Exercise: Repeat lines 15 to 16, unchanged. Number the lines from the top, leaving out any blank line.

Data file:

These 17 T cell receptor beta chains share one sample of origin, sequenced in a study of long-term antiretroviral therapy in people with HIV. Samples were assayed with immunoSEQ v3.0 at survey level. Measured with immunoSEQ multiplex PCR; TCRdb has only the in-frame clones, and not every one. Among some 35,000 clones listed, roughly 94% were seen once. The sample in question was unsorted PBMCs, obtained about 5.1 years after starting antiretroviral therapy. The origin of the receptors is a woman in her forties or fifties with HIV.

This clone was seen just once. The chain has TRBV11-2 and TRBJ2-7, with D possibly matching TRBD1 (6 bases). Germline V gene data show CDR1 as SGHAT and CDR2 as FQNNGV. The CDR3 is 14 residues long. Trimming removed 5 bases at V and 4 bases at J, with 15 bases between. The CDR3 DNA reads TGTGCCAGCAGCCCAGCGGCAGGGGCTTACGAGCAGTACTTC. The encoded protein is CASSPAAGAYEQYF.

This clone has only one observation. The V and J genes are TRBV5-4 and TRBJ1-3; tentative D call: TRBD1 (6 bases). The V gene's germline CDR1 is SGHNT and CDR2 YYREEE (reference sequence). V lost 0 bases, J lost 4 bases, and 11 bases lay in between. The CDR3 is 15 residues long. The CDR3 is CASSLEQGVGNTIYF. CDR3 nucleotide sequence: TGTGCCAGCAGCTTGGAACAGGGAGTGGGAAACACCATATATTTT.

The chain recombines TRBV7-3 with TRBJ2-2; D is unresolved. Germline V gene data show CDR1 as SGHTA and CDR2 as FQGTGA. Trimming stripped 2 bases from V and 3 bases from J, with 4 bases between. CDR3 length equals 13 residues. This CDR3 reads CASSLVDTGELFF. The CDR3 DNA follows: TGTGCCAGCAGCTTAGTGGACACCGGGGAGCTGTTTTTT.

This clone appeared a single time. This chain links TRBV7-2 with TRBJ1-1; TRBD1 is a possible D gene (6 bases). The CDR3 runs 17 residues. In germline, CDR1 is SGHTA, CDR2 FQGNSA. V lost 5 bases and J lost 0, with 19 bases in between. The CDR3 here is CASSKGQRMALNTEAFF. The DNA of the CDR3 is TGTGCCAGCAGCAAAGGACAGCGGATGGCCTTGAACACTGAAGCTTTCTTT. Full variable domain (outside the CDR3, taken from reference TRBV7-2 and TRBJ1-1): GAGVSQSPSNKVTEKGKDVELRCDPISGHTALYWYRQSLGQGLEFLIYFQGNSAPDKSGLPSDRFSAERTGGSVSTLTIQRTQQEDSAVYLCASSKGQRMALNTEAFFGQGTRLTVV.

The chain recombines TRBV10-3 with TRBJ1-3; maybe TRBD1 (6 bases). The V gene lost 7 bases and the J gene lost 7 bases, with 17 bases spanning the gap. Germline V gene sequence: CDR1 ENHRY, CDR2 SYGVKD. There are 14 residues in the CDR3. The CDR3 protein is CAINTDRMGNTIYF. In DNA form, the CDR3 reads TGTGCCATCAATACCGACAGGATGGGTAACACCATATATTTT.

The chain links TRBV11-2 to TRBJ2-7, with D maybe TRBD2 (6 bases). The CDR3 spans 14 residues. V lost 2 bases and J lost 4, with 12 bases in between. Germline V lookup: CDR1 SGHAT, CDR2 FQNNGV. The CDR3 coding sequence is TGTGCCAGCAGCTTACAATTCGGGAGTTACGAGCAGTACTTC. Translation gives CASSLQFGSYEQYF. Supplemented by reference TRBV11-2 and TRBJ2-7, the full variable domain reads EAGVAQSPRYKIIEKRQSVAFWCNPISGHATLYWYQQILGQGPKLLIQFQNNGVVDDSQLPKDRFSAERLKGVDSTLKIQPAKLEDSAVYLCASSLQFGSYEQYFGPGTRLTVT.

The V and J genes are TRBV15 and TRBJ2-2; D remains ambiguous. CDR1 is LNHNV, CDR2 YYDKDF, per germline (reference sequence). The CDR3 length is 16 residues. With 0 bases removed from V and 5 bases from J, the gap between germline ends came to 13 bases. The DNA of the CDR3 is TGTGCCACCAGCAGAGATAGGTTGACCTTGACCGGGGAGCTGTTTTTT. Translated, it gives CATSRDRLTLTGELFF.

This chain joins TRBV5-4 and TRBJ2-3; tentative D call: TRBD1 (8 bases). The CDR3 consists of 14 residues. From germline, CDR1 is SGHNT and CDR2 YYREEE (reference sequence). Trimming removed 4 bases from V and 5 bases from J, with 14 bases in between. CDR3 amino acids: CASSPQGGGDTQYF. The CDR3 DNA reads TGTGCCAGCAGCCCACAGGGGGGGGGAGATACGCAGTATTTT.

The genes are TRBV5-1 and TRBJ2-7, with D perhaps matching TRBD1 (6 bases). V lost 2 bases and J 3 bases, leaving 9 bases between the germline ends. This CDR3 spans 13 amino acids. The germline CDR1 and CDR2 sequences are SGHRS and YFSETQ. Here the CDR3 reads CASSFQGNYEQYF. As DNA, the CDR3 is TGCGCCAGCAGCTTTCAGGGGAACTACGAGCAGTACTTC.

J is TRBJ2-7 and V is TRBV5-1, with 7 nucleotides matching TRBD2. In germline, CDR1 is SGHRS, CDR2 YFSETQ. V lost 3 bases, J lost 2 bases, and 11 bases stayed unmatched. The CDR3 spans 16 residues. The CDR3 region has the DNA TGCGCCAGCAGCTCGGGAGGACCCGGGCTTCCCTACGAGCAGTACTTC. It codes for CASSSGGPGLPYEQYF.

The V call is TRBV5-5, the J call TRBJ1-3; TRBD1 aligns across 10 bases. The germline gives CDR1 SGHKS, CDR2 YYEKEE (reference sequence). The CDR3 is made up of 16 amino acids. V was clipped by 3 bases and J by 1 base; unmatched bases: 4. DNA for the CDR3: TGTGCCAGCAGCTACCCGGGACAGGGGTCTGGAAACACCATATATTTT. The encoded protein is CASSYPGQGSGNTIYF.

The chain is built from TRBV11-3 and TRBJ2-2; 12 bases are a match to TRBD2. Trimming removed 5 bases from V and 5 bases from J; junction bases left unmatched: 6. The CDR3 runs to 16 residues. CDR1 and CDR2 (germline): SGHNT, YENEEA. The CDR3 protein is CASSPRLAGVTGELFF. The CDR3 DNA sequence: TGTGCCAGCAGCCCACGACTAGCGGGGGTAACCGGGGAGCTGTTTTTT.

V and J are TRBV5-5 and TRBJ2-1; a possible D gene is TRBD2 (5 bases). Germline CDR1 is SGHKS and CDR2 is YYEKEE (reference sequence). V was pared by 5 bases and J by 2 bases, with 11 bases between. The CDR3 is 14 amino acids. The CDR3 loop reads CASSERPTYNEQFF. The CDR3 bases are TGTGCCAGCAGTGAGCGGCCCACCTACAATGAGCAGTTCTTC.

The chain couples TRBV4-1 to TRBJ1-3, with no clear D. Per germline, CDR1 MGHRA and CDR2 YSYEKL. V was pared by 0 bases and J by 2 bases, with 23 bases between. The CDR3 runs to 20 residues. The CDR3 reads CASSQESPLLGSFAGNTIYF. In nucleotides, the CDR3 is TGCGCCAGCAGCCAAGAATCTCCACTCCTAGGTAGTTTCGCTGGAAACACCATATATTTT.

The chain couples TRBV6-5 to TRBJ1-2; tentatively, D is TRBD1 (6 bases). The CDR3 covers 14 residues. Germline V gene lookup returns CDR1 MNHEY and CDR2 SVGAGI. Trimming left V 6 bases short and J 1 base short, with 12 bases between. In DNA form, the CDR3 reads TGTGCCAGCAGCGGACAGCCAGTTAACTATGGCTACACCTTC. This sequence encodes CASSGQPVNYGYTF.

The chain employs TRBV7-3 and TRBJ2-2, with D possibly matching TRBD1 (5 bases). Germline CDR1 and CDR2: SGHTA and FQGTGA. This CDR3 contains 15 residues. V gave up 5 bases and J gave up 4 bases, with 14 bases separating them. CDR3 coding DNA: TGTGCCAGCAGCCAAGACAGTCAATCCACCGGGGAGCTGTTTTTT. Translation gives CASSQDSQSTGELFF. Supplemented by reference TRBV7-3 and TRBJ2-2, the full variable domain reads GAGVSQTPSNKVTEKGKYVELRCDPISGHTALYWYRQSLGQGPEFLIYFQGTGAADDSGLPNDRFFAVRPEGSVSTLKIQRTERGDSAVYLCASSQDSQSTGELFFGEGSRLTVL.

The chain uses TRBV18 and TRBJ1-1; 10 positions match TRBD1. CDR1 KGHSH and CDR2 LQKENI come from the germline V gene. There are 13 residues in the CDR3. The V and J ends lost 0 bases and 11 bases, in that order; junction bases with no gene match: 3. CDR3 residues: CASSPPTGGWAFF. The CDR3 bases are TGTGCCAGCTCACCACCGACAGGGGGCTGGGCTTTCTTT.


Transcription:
The chain couples TRBV4-1 to TRBJ1-3, with no clear D. Per germline, CDR1 MGHRA and CDR2 YSYEKL. V was pared by 0 bases and J by 2 bases, with 23 bases between. The CDR3 runs to 20 residues. The CDR3 reads CASSQESPLLGSFAGNTIYF. In nucleotides, the CDR3 is TGCGCCAGCAGCCAAGAATCTCCACTCCTAGGTAGTTTCGCTGGAAACACCATATATTTT.

The chain couples TRBV6-5 to TRBJ1-2; tentatively, D is TRBD1 (6 bases). The CDR3 covers 14 residues. Germline V gene lookup returns CDR1 MNHEY and CDR2 SVGAGI. Trimming left V 6 bases short and J 1 base short, with 12 bases between. In DNA form, the CDR3 reads TGTGCCAGCAGCGGACAGCCAGTTAACTATGGCTACACCTTC. This sequence encodes CASSGQPVNYGYTF.